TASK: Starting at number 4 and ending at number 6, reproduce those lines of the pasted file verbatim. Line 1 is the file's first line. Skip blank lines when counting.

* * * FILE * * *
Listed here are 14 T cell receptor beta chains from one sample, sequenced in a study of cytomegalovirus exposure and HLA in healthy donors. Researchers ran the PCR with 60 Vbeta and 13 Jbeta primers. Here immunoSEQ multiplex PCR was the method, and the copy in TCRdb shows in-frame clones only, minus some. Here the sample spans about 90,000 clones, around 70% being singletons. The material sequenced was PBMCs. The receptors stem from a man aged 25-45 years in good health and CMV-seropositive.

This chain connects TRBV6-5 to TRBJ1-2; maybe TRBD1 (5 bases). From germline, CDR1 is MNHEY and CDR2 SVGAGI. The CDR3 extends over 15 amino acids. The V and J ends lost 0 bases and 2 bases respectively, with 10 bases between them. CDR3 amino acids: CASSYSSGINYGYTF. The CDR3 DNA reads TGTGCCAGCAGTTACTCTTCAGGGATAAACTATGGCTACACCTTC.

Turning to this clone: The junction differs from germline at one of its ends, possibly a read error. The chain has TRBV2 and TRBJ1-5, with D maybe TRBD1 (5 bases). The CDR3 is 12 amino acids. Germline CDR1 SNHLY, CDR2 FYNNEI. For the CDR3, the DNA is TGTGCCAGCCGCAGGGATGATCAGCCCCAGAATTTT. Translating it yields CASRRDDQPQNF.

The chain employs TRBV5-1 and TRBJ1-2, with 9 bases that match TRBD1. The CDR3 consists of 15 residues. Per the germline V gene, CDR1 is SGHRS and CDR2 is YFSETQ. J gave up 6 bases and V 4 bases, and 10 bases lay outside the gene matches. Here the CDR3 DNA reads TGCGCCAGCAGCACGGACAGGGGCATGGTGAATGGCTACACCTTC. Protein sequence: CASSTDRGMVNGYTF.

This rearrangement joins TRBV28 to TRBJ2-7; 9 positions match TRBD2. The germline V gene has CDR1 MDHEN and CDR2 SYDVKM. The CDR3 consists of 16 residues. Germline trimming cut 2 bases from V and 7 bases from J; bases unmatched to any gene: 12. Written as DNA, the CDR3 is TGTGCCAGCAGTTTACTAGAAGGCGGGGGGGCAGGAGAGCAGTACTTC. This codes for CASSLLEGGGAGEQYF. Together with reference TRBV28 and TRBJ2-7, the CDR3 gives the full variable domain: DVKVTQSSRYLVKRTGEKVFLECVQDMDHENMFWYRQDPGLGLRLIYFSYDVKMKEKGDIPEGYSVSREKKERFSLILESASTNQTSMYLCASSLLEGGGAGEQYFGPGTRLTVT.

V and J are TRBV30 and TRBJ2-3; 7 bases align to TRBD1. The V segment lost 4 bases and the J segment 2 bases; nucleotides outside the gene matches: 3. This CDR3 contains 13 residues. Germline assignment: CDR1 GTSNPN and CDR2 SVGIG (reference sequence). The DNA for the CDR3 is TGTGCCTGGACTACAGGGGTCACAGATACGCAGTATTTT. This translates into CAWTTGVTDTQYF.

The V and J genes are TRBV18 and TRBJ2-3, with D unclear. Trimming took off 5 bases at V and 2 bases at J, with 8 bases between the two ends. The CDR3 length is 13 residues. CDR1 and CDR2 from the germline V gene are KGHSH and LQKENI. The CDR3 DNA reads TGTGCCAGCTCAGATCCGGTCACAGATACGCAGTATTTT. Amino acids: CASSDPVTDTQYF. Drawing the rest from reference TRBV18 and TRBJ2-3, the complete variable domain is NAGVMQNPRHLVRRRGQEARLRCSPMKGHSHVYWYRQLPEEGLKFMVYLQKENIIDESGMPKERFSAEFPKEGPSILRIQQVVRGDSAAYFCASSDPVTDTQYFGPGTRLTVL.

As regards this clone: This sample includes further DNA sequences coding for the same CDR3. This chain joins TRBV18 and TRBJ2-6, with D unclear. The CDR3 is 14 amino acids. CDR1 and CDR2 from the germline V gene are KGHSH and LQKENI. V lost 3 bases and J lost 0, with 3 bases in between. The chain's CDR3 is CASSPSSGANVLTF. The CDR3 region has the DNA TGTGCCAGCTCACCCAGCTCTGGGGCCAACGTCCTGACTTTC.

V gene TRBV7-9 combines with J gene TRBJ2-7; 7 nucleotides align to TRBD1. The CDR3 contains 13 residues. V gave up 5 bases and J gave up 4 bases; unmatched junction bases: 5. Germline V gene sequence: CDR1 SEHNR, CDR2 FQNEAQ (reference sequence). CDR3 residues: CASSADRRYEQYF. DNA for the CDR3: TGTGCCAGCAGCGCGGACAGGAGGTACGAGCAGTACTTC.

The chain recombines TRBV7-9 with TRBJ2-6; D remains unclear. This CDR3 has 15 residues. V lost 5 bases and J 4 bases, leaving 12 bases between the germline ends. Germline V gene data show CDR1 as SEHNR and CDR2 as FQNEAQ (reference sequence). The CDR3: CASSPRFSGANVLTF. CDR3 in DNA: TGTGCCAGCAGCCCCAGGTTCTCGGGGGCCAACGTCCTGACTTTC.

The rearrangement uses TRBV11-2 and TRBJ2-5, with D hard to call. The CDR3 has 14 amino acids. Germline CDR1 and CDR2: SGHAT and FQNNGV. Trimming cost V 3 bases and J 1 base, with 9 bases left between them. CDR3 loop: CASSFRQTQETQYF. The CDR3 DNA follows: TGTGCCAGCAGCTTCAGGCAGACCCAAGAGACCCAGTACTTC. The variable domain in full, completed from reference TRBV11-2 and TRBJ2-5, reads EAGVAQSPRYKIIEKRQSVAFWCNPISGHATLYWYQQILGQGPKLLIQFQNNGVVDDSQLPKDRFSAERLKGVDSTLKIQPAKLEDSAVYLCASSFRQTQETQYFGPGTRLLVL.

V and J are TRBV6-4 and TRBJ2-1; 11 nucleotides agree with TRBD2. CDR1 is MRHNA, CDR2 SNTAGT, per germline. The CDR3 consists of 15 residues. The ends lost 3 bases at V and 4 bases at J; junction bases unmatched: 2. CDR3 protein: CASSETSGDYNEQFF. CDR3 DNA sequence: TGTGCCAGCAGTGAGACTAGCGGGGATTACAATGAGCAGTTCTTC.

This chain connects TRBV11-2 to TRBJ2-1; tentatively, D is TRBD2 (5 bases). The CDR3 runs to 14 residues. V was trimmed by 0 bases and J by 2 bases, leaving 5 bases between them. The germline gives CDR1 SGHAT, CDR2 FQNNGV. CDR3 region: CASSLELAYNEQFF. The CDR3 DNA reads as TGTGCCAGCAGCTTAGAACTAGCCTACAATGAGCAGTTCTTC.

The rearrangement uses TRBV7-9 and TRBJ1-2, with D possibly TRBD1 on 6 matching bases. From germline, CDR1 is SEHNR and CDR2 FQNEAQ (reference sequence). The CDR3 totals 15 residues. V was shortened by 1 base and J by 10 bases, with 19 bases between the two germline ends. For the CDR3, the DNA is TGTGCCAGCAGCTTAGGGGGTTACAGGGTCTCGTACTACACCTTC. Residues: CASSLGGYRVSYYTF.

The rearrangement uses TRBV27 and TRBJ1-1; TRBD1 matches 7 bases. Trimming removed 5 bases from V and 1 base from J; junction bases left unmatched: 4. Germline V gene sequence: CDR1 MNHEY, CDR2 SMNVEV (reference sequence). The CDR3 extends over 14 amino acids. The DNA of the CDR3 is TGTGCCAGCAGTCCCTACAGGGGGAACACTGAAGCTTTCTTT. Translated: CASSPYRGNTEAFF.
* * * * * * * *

The chain employs TRBV5-1 and TRBJ1-2, with 9 bases that match TRBD1. The CDR3 consists of 15 residues. Per the germline V gene, CDR1 is SGHRS and CDR2 is YFSETQ. J gave up 6 bases and V 4 bases, and 10 bases lay outside the gene matches. Here the CDR3 DNA reads TGCGCCAGCAGCACGGACAGGGGCATGGTGAATGGCTACACCTTC. Protein sequence: CASSTDRGMVNGYTF.

This rearrangement joins TRBV28 to TRBJ2-7; 9 positions match TRBD2. The germline V gene has CDR1 MDHEN and CDR2 SYDVKM. The CDR3 consists of 16 residues. Germline trimming cut 2 bases from V and 7 bases from J; bases unmatched to any gene: 12. Written as DNA, the CDR3 is TGTGCCAGCAGTTTACTAGAAGGCGGGGGGGCAGGAGAGCAGTACTTC. This codes for CASSLLEGGGAGEQYF. Together with reference TRBV28 and TRBJ2-7, the CDR3 gives the full variable domain: DVKVTQSSRYLVKRTGEKVFLECVQDMDHENMFWYRQDPGLGLRLIYFSYDVKMKEKGDIPEGYSVSREKKERFSLILESASTNQTSMYLCASSLLEGGGAGEQYFGPGTRLTVT.

V and J are TRBV30 and TRBJ2-3; 7 bases align to TRBD1. The V segment lost 4 bases and the J segment 2 bases; nucleotides outside the gene matches: 3. This CDR3 contains 13 residues. Germline assignment: CDR1 GTSNPN and CDR2 SVGIG (reference sequence). The DNA for the CDR3 is TGTGCCTGGACTACAGGGGTCACAGATACGCAGTATTTT. This translates into CAWTTGVTDTQYF.